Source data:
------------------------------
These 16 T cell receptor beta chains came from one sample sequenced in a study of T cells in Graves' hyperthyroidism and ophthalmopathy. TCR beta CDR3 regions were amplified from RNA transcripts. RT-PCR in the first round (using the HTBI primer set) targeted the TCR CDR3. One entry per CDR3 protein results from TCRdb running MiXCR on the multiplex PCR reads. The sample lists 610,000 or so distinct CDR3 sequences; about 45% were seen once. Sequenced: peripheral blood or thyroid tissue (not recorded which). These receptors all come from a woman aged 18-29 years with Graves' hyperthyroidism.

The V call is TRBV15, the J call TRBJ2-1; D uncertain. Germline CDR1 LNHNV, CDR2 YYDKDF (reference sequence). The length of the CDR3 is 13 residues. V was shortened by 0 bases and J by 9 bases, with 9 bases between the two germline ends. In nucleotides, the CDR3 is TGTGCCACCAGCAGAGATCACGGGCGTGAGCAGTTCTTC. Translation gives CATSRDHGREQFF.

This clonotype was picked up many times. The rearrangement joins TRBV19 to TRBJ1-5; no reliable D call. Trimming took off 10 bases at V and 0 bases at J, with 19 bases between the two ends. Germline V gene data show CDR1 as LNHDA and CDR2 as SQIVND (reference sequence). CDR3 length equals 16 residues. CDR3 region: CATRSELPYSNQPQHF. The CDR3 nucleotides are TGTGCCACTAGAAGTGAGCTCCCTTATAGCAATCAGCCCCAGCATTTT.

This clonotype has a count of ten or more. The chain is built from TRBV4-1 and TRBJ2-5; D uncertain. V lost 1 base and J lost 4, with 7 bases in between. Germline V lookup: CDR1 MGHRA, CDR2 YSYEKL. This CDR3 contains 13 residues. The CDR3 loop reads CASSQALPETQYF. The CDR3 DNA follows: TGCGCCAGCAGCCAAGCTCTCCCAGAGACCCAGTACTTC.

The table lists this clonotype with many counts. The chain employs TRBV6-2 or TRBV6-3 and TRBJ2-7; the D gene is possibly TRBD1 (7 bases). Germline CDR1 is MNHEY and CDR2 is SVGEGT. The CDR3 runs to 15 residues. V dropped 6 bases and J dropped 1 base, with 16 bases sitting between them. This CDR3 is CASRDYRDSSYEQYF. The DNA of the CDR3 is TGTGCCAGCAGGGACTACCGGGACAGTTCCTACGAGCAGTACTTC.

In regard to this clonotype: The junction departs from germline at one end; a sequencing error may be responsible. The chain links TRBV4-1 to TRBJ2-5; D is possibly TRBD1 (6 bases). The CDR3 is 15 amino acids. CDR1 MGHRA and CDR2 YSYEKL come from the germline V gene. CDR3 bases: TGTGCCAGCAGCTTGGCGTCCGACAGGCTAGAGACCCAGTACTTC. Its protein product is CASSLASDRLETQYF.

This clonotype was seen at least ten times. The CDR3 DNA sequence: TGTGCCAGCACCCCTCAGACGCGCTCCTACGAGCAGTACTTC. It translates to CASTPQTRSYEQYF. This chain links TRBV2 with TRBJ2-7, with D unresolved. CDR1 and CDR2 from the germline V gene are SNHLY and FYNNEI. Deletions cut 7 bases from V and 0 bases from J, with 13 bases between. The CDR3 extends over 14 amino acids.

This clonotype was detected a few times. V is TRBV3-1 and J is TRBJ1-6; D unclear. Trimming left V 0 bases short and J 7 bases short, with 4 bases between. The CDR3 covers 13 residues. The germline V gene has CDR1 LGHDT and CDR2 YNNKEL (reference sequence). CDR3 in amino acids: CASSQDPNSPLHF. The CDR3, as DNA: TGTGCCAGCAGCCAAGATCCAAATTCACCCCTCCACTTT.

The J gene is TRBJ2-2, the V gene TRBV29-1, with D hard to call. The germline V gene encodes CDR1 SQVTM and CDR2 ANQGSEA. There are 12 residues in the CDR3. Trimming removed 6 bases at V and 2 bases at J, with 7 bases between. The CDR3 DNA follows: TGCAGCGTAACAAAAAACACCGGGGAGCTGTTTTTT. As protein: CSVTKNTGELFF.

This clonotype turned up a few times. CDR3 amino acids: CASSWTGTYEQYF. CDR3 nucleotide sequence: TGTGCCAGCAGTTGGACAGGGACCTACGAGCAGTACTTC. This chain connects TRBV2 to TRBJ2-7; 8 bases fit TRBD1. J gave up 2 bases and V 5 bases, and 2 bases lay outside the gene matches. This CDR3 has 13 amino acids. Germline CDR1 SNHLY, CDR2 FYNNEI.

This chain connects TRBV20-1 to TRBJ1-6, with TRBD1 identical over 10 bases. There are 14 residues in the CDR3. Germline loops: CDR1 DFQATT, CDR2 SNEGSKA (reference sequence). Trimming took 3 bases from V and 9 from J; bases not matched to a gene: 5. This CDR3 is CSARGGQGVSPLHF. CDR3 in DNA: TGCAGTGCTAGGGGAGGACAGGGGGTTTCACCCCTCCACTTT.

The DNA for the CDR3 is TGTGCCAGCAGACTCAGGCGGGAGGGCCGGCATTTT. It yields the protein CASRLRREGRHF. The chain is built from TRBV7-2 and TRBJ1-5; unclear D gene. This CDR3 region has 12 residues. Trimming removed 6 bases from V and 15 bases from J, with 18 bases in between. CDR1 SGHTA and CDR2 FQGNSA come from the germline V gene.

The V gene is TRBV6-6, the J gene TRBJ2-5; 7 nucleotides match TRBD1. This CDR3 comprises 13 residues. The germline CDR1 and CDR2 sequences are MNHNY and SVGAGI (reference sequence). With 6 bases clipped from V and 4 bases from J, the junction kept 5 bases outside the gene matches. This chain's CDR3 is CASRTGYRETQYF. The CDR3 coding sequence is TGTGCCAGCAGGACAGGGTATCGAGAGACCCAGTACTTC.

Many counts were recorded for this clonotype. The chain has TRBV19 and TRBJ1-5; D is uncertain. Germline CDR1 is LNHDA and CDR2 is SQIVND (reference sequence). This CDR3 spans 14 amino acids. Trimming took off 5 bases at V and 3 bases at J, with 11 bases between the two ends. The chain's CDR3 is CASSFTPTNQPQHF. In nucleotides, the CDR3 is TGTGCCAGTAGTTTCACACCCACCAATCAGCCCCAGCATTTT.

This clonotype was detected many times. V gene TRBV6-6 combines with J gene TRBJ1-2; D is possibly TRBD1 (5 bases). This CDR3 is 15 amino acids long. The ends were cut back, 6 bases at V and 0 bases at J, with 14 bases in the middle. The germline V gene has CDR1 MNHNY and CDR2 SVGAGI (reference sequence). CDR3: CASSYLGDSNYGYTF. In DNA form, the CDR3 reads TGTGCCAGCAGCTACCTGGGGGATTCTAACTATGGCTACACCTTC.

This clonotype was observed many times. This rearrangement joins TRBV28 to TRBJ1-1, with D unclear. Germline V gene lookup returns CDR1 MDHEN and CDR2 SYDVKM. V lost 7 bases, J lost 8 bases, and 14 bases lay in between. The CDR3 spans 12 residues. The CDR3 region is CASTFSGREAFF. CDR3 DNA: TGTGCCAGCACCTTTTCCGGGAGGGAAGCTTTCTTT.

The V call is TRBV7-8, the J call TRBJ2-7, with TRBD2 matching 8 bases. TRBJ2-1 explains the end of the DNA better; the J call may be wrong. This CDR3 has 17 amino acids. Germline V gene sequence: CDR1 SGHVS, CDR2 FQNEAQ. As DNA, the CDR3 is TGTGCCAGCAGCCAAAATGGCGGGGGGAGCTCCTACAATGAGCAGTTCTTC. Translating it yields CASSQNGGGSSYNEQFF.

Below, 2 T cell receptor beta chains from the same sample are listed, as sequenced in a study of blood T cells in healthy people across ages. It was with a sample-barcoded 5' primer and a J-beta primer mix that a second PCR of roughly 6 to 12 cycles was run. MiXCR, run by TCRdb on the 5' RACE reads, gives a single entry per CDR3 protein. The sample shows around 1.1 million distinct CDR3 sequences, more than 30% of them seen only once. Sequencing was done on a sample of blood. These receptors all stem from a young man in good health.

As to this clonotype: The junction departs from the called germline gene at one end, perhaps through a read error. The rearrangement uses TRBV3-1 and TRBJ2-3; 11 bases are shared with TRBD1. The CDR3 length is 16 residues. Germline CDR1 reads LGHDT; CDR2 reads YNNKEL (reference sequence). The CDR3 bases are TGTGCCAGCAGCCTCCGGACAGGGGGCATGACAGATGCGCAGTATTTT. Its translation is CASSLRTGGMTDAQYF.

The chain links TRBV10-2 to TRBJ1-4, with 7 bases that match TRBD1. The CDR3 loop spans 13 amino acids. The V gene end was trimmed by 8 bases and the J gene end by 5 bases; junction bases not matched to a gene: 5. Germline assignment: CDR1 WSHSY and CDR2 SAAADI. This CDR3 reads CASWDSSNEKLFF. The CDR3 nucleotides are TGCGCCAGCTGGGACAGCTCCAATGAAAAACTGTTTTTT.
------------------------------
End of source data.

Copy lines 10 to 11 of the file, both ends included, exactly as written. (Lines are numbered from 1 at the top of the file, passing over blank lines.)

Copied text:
This clonotype turned up a few times. CDR3 amino acids: CASSWTGTYEQYF. CDR3 nucleotide sequence: TGTGCCAGCAGTTGGACAGGGACCTACGAGCAGTACTTC. This chain connects TRBV2 to TRBJ2-7; 8 bases fit TRBD1. J gave up 2 bases and V 5 bases, and 2 bases lay outside the gene matches. This CDR3 has 13 amino acids. Germline CDR1 SNHLY, CDR2 FYNNEI.

This chain connects TRBV20-1 to TRBJ1-6, with TRBD1 identical over 10 bases. There are 14 residues in the CDR3. Germline loops: CDR1 DFQATT, CDR2 SNEGSKA (reference sequence). Trimming took 3 bases from V and 9 from J; bases not matched to a gene: 5. This CDR3 is CSARGGQGVSPLHF. CDR3 in DNA: TGCAGTGCTAGGGGAGGACAGGGGGTTTCACCCCTCCACTTT.